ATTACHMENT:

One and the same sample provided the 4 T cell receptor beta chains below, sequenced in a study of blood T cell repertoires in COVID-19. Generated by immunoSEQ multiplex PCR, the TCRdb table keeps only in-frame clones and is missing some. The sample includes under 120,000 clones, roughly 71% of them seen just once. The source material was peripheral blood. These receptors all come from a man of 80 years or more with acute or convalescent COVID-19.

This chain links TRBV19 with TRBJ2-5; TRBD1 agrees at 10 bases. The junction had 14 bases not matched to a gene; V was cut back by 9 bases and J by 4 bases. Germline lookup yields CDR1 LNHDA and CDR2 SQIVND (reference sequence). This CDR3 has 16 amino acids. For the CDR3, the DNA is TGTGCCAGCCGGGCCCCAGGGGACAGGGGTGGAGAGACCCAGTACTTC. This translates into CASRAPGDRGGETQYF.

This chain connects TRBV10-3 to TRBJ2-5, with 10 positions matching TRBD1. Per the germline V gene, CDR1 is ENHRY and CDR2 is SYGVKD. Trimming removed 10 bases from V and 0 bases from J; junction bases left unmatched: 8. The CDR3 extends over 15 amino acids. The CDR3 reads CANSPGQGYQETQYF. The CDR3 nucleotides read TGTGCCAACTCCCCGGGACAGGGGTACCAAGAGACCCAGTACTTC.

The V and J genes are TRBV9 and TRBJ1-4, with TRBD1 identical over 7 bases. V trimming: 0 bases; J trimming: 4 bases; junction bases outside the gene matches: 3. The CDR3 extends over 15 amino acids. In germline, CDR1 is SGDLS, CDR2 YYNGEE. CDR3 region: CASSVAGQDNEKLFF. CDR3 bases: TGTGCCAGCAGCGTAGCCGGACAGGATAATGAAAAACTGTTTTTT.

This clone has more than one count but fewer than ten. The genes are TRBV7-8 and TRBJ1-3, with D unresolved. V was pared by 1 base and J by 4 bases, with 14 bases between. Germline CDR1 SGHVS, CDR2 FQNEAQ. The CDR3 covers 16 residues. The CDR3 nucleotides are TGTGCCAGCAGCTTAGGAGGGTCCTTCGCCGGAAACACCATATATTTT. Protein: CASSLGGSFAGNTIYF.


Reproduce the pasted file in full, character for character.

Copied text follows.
One and the same sample provided the 4 T cell receptor beta chains below, sequenced in a study of blood T cell repertoires in COVID-19. Generated by immunoSEQ multiplex PCR, the TCRdb table keeps only in-frame clones and is missing some. The sample includes under 120,000 clones, roughly 71% of them seen just once. The source material was peripheral blood. These receptors all come from a man of 80 years or more with acute or convalescent COVID-19.

This chain links TRBV19 with TRBJ2-5; TRBD1 agrees at 10 bases. The junction had 14 bases not matched to a gene; V was cut back by 9 bases and J by 4 bases. Germline lookup yields CDR1 LNHDA and CDR2 SQIVND (reference sequence). This CDR3 has 16 amino acids. For the CDR3, the DNA is TGTGCCAGCCGGGCCCCAGGGGACAGGGGTGGAGAGACCCAGTACTTC. This translates into CASRAPGDRGGETQYF.

This chain connects TRBV10-3 to TRBJ2-5, with 10 positions matching TRBD1. Per the germline V gene, CDR1 is ENHRY and CDR2 is SYGVKD. Trimming removed 10 bases from V and 0 bases from J; junction bases left unmatched: 8. The CDR3 extends over 15 amino acids. The CDR3 reads CANSPGQGYQETQYF. The CDR3 nucleotides read TGTGCCAACTCCCCGGGACAGGGGTACCAAGAGACCCAGTACTTC.

The V and J genes are TRBV9 and TRBJ1-4, with TRBD1 identical over 7 bases. V trimming: 0 bases; J trimming: 4 bases; junction bases outside the gene matches: 3. The CDR3 extends over 15 amino acids. In germline, CDR1 is SGDLS, CDR2 YYNGEE. CDR3 region: CASSVAGQDNEKLFF. CDR3 bases: TGTGCCAGCAGCGTAGCCGGACAGGATAATGAAAAACTGTTTTTT.

This clone has more than one count but fewer than ten. The genes are TRBV7-8 and TRBJ1-3, with D unresolved. V was pared by 1 base and J by 4 bases, with 14 bases between. Germline CDR1 SGHVS, CDR2 FQNEAQ. The CDR3 covers 16 residues. The CDR3 nucleotides are TGTGCCAGCAGCTTAGGAGGGTCCTTCGCCGGAAACACCATATATTTT. Protein: CASSLGGSFAGNTIYF.